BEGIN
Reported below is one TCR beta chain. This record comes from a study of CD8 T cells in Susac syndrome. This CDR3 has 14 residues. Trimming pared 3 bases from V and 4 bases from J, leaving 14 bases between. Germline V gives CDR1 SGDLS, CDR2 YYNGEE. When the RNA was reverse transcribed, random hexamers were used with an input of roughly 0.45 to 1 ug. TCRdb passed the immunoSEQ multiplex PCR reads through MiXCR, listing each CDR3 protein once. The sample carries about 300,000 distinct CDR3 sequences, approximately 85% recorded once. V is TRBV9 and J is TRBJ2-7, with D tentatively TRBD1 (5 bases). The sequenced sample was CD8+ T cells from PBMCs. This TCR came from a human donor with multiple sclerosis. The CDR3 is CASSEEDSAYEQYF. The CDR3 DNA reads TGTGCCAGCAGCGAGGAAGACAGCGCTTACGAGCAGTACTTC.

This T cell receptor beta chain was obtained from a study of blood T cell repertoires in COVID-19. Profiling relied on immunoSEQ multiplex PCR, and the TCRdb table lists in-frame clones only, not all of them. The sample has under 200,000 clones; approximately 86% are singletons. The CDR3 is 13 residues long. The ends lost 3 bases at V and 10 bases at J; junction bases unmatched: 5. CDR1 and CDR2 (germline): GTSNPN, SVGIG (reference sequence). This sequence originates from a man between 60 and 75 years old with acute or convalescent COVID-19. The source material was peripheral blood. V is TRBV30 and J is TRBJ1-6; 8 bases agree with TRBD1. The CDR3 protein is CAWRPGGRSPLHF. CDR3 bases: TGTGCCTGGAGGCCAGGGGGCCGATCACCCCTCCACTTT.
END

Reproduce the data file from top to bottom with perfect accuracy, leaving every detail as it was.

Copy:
Reported below is one TCR beta chain. This record comes from a study of CD8 T cells in Susac syndrome. This CDR3 has 14 residues. Trimming pared 3 bases from V and 4 bases from J, leaving 14 bases between. Germline V gives CDR1 SGDLS, CDR2 YYNGEE. When the RNA was reverse transcribed, random hexamers were used with an input of roughly 0.45 to 1 ug. TCRdb passed the immunoSEQ multiplex PCR reads through MiXCR, listing each CDR3 protein once. The sample carries about 300,000 distinct CDR3 sequences, approximately 85% recorded once. V is TRBV9 and J is TRBJ2-7, with D tentatively TRBD1 (5 bases). The sequenced sample was CD8+ T cells from PBMCs. This TCR came from a human donor with multiple sclerosis. The CDR3 is CASSEEDSAYEQYF. The CDR3 DNA reads TGTGCCAGCAGCGAGGAAGACAGCGCTTACGAGCAGTACTTC.

This T cell receptor beta chain was obtained from a study of blood T cell repertoires in COVID-19. Profiling relied on immunoSEQ multiplex PCR, and the TCRdb table lists in-frame clones only, not all of them. The sample has under 200,000 clones; approximately 86% are singletons. The CDR3 is 13 residues long. The ends lost 3 bases at V and 10 bases at J; junction bases unmatched: 5. CDR1 and CDR2 (germline): GTSNPN, SVGIG (reference sequence). This sequence originates from a man between 60 and 75 years old with acute or convalescent COVID-19. The source material was peripheral blood. V is TRBV30 and J is TRBJ1-6; 8 bases agree with TRBD1. The CDR3 protein is CAWRPGGRSPLHF. CDR3 bases: TGTGCCTGGAGGCCAGGGGGCCGATCACCCCTCCACTTT.